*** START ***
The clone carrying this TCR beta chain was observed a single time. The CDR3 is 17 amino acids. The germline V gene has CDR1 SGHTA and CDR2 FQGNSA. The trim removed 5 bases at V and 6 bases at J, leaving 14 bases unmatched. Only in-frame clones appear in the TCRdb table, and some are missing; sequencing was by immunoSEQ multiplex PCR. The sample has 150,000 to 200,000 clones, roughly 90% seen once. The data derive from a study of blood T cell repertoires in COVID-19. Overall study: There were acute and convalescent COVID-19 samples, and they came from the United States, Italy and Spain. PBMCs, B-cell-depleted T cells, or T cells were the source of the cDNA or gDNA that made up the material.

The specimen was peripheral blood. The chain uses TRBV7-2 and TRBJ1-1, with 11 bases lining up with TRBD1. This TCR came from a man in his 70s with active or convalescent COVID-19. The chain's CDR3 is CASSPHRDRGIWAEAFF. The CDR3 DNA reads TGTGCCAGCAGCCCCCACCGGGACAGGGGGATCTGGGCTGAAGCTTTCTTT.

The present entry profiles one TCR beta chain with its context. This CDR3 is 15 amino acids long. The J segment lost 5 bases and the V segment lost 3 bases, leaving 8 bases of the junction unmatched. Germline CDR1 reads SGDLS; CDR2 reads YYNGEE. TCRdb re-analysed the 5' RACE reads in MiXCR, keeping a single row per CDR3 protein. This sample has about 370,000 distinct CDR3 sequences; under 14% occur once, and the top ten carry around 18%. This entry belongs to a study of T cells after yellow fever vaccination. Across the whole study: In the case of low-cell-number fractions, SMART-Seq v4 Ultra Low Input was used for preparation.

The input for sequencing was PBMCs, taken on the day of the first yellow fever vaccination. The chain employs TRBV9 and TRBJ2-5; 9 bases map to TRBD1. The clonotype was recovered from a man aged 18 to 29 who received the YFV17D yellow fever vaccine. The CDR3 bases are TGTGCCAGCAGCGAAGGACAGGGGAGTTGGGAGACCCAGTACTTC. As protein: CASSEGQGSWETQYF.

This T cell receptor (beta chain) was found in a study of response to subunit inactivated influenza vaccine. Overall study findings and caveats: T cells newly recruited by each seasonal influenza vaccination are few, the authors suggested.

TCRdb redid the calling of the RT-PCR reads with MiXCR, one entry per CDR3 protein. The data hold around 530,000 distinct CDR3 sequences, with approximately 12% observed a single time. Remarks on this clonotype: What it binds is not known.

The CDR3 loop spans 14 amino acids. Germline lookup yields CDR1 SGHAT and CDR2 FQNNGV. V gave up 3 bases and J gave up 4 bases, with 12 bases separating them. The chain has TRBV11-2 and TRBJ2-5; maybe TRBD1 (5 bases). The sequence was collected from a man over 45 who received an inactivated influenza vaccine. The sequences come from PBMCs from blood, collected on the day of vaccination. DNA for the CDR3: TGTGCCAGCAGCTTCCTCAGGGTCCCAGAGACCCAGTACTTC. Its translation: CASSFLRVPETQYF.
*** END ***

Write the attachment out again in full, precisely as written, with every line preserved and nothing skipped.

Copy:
The clone carrying this TCR beta chain was observed a single time. The CDR3 is 17 amino acids. The germline V gene has CDR1 SGHTA and CDR2 FQGNSA. The trim removed 5 bases at V and 6 bases at J, leaving 14 bases unmatched. Only in-frame clones appear in the TCRdb table, and some are missing; sequencing was by immunoSEQ multiplex PCR. The sample has 150,000 to 200,000 clones, roughly 90% seen once. The data derive from a study of blood T cell repertoires in COVID-19. Overall study: There were acute and convalescent COVID-19 samples, and they came from the United States, Italy and Spain. PBMCs, B-cell-depleted T cells, or T cells were the source of the cDNA or gDNA that made up the material.

The specimen was peripheral blood. The chain uses TRBV7-2 and TRBJ1-1, with 11 bases lining up with TRBD1. This TCR came from a man in his 70s with active or convalescent COVID-19. The chain's CDR3 is CASSPHRDRGIWAEAFF. The CDR3 DNA reads TGTGCCAGCAGCCCCCACCGGGACAGGGGGATCTGGGCTGAAGCTTTCTTT.

The present entry profiles one TCR beta chain with its context. This CDR3 is 15 amino acids long. The J segment lost 5 bases and the V segment lost 3 bases, leaving 8 bases of the junction unmatched. Germline CDR1 reads SGDLS; CDR2 reads YYNGEE. TCRdb re-analysed the 5' RACE reads in MiXCR, keeping a single row per CDR3 protein. This sample has about 370,000 distinct CDR3 sequences; under 14% occur once, and the top ten carry around 18%. This entry belongs to a study of T cells after yellow fever vaccination. Across the whole study: In the case of low-cell-number fractions, SMART-Seq v4 Ultra Low Input was used for preparation.

The input for sequencing was PBMCs, taken on the day of the first yellow fever vaccination. The chain employs TRBV9 and TRBJ2-5; 9 bases map to TRBD1. The clonotype was recovered from a man aged 18 to 29 who received the YFV17D yellow fever vaccine. The CDR3 bases are TGTGCCAGCAGCGAAGGACAGGGGAGTTGGGAGACCCAGTACTTC. As protein: CASSEGQGSWETQYF.

This T cell receptor (beta chain) was found in a study of response to subunit inactivated influenza vaccine. Overall study findings and caveats: T cells newly recruited by each seasonal influenza vaccination are few, the authors suggested.

TCRdb redid the calling of the RT-PCR reads with MiXCR, one entry per CDR3 protein. The data hold around 530,000 distinct CDR3 sequences, with approximately 12% observed a single time. Remarks on this clonotype: What it binds is not known.

The CDR3 loop spans 14 amino acids. Germline lookup yields CDR1 SGHAT and CDR2 FQNNGV. V gave up 3 bases and J gave up 4 bases, with 12 bases separating them. The chain has TRBV11-2 and TRBJ2-5; maybe TRBD1 (5 bases). The sequence was collected from a man over 45 who received an inactivated influenza vaccine. The sequences come from PBMCs from blood, collected on the day of vaccination. DNA for the CDR3: TGTGCCAGCAGCTTCCTCAGGGTCCCAGAGACCCAGTACTTC. Its translation: CASSFLRVPETQYF.